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Gaddis Cold War Lecture Post
by PABLO REINA GONZALEZ - Wednesday, March 16, 2016, 09:37 PM

Early on in John Gaddis’ lecture, Origins if the Cold War, he spoke of how everyone makes arguments about causation and how the causes of the Cold war are many, some being more important than others. I found this very interesting, since I myself thought that the Cold war started after WW2 ended, but Gaddis ties it all back to the mid to late 1800’s. He goes back to the civil war and the proletariat coup that took place in the 1880’s. He also went in depth into the mental instability and paranoia of Joseph Stalin. He was so paranoid in fact, that he even bugged FDR’s room when he stayed in the American embassy in Russia because he was incapable of trusting anyone, especially after Hitler (someone who he respected to a fault) betrayed this lacking trust by declaring war on the Soviet Union, even though they had signed the Soviet-Nazi Pact which had established peace between Germany and the SU. He also mentions the multiple Red Scare’s and how the American people were so afraid of communism at an unprecedented level. The Yalta and Potsdam conferences were mentioned as well, and how they displayed the sheer power of the Soviets. There was a huge shift after Germany betrayed the SU and they (the SU) joined the Allied powers. The previous threat that the SU posed for the US was nonexistent. In conclusion, the Cold War went through several phases of differing intensity. Today we have a much simpler conception of this war, even though in reality it’s much more complicated than we may see.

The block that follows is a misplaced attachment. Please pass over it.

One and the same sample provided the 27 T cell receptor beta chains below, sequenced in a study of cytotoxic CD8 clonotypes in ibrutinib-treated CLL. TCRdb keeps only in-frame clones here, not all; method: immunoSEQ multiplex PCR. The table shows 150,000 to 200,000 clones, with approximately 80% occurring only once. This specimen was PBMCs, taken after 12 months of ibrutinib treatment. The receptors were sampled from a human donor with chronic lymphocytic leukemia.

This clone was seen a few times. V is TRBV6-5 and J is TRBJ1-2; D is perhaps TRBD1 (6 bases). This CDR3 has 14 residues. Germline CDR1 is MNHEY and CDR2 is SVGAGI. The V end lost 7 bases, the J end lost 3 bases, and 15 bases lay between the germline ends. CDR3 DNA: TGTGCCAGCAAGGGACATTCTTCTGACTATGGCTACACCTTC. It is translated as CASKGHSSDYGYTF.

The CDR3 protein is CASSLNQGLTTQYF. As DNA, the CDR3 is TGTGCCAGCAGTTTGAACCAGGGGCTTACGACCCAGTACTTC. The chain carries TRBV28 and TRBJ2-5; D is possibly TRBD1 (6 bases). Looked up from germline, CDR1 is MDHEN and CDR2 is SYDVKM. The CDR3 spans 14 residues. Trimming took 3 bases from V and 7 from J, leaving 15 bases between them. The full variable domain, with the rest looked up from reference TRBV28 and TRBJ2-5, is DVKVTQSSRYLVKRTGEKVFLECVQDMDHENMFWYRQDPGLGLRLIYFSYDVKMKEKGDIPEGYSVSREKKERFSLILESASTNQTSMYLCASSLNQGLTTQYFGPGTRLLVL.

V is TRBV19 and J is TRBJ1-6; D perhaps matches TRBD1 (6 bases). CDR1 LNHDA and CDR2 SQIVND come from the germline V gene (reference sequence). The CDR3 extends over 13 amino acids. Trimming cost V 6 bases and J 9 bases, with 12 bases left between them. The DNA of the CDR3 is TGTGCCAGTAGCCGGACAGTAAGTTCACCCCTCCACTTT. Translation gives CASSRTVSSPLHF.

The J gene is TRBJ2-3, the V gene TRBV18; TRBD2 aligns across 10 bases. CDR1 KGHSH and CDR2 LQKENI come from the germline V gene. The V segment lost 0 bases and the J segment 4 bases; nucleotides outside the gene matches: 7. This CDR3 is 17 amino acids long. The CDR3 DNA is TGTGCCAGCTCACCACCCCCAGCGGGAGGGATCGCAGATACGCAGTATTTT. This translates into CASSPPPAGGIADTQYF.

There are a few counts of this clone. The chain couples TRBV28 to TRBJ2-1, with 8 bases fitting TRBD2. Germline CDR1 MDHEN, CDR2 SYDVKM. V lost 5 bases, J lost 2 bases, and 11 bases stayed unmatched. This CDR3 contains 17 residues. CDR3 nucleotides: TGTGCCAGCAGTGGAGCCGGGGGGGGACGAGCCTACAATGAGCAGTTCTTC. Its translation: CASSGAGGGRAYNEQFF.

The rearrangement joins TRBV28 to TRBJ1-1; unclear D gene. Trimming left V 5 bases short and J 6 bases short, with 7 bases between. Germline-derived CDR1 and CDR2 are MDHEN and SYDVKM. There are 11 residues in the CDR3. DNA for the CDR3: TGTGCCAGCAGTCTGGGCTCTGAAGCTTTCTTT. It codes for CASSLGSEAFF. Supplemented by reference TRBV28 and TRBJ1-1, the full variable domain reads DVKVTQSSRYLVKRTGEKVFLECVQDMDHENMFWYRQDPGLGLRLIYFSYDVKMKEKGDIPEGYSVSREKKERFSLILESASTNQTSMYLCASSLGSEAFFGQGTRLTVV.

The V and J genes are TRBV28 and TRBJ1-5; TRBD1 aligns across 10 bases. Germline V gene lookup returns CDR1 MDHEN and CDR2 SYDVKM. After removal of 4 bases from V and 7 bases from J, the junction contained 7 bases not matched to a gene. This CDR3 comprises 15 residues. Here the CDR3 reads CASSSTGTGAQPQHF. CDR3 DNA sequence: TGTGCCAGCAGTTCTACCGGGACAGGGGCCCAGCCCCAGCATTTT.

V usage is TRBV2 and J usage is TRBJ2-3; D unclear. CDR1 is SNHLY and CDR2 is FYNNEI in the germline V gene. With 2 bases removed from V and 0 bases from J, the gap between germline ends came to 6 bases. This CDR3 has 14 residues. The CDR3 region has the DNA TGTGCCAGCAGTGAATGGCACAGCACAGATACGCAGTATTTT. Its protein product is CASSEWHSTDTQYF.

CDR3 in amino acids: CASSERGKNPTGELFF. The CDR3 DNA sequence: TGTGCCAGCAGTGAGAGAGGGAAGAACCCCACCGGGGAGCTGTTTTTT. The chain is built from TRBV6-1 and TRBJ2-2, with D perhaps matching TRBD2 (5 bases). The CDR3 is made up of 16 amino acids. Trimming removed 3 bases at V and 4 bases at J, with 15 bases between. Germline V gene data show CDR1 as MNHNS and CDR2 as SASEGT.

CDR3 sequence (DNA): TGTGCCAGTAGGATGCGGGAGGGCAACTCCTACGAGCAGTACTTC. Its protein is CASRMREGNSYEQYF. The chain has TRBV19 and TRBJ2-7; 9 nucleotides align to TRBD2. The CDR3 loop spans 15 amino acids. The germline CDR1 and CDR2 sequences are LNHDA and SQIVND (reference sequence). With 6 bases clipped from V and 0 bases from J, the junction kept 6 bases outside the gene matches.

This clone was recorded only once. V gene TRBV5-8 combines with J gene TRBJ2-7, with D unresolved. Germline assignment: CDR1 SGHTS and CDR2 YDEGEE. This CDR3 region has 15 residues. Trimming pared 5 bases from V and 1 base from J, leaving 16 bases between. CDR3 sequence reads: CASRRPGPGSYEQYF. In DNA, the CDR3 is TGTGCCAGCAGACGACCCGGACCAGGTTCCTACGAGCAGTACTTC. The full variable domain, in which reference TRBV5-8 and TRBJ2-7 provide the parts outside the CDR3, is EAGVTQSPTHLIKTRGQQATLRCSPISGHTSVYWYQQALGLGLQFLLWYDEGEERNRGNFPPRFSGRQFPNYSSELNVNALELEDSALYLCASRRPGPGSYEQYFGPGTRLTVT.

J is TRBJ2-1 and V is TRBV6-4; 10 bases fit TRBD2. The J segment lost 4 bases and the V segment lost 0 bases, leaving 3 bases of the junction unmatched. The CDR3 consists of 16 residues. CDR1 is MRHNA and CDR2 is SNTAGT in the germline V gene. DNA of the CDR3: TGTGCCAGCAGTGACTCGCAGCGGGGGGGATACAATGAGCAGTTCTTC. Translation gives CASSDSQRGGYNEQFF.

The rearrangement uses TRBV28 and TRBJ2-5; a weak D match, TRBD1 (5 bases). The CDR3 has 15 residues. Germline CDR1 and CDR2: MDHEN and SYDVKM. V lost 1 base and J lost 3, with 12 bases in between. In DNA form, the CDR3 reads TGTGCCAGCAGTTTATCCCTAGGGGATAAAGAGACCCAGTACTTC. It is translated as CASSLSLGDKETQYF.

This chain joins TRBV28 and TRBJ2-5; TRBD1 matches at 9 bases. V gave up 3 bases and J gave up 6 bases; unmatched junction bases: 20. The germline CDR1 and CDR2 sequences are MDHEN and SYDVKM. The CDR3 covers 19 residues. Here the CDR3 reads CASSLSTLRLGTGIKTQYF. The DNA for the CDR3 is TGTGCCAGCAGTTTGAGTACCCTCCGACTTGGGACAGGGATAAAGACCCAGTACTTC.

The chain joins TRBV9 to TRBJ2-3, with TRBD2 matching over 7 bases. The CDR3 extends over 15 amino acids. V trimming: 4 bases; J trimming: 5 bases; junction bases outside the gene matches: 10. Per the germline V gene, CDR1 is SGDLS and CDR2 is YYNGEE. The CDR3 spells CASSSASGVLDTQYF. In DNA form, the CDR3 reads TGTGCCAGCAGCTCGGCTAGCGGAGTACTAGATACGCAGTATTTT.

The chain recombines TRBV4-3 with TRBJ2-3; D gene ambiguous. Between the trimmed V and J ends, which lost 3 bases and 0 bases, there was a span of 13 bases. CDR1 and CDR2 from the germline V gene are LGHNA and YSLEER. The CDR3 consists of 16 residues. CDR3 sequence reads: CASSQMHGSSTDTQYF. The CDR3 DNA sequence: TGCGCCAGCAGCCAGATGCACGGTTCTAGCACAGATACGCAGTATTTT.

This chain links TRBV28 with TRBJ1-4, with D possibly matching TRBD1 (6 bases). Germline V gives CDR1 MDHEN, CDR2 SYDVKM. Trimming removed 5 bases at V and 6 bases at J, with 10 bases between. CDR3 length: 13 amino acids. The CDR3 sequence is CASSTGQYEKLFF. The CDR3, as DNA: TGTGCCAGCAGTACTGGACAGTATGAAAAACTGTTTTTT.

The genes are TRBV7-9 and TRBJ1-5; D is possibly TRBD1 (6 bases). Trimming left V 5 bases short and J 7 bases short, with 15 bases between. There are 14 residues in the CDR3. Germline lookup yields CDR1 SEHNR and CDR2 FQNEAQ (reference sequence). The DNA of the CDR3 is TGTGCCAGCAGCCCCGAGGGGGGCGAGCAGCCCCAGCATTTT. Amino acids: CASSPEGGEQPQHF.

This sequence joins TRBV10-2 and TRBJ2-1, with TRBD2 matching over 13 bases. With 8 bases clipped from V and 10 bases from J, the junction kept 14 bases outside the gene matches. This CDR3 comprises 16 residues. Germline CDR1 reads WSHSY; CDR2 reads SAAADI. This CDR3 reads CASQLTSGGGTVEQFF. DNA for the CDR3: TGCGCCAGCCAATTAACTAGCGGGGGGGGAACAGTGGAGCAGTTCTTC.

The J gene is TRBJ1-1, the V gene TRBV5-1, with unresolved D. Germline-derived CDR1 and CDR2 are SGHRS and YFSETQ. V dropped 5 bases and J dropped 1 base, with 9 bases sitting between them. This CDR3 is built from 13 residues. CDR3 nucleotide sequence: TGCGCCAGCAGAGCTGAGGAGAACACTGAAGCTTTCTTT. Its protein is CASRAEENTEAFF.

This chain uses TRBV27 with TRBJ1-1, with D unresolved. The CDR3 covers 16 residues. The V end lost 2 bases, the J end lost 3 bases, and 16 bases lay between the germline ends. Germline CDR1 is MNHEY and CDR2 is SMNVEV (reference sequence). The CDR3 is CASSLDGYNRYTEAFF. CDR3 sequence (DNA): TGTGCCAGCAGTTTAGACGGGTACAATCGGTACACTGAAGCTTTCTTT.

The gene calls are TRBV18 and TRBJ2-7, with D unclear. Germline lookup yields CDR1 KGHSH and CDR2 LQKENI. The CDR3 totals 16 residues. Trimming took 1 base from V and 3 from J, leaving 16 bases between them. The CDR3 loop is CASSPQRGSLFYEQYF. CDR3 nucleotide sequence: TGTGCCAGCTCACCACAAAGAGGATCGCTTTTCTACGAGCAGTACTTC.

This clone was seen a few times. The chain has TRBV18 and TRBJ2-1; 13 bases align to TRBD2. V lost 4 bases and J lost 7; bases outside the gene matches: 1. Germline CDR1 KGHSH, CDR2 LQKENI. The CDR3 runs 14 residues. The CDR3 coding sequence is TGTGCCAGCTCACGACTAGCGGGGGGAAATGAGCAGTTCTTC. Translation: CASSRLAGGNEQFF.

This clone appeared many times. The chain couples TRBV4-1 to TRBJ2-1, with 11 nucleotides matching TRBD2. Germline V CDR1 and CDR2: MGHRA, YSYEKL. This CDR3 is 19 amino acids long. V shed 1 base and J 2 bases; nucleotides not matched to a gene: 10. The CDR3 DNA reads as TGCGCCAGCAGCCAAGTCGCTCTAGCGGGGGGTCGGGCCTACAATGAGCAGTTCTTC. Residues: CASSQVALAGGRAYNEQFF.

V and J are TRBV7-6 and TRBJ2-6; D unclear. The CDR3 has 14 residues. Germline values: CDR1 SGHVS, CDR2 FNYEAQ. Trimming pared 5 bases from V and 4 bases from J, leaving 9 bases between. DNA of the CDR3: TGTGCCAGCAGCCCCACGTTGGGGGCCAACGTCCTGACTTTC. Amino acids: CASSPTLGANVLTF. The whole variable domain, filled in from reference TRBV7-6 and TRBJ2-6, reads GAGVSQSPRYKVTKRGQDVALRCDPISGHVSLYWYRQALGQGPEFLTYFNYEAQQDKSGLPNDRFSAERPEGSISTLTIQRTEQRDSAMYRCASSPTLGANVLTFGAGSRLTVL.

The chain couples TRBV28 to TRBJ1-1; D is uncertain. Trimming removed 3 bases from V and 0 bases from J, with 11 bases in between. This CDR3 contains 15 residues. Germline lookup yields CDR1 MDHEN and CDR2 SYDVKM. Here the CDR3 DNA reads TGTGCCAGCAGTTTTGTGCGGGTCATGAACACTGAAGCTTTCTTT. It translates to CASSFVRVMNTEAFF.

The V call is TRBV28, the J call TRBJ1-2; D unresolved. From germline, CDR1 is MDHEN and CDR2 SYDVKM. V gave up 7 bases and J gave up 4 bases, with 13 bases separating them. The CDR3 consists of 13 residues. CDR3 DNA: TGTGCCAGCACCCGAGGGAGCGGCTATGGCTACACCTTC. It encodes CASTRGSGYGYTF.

Re: Gaddis Cold War Lecture Post
by NIHAL DHILLON - Wednesday, March 16, 2016, 09:50 PM

I agree with you, there were many causes. I  found it interesting how he took it back to the 1800’s. He made a point on how the internal systems were different. I think that is key, everything that happened after that kept building up. It was a war of ideas with Wilson's fourteen points and his foreign policy. Stalin had his trust issues and his idea of security.

Re: Gaddis Cold War Lecture Post
by XOLOTL ALFONSO CRUZ-DEJESUS - Wednesday, March 16, 2016, 10:02 PM

I strongly agree with your final statement of how the Cold War was full of many incidents which truly resulted in the great fear of nuclear warfare. Prior to the Cold War as you said tensions had been high dating back to the Bolshevik revolution, because of this the issues only snowballed and Russia and US postwar had intense issues over what the world should look like. The US had engaged in WW2 explaining to the people that they were fighting for the rights of individual countries and their freedoms and right to democratic lives while Stalin envisioned a world in which the Soviet Union was never again threatened. From this the true aggresion began to escalate from the already existing tension.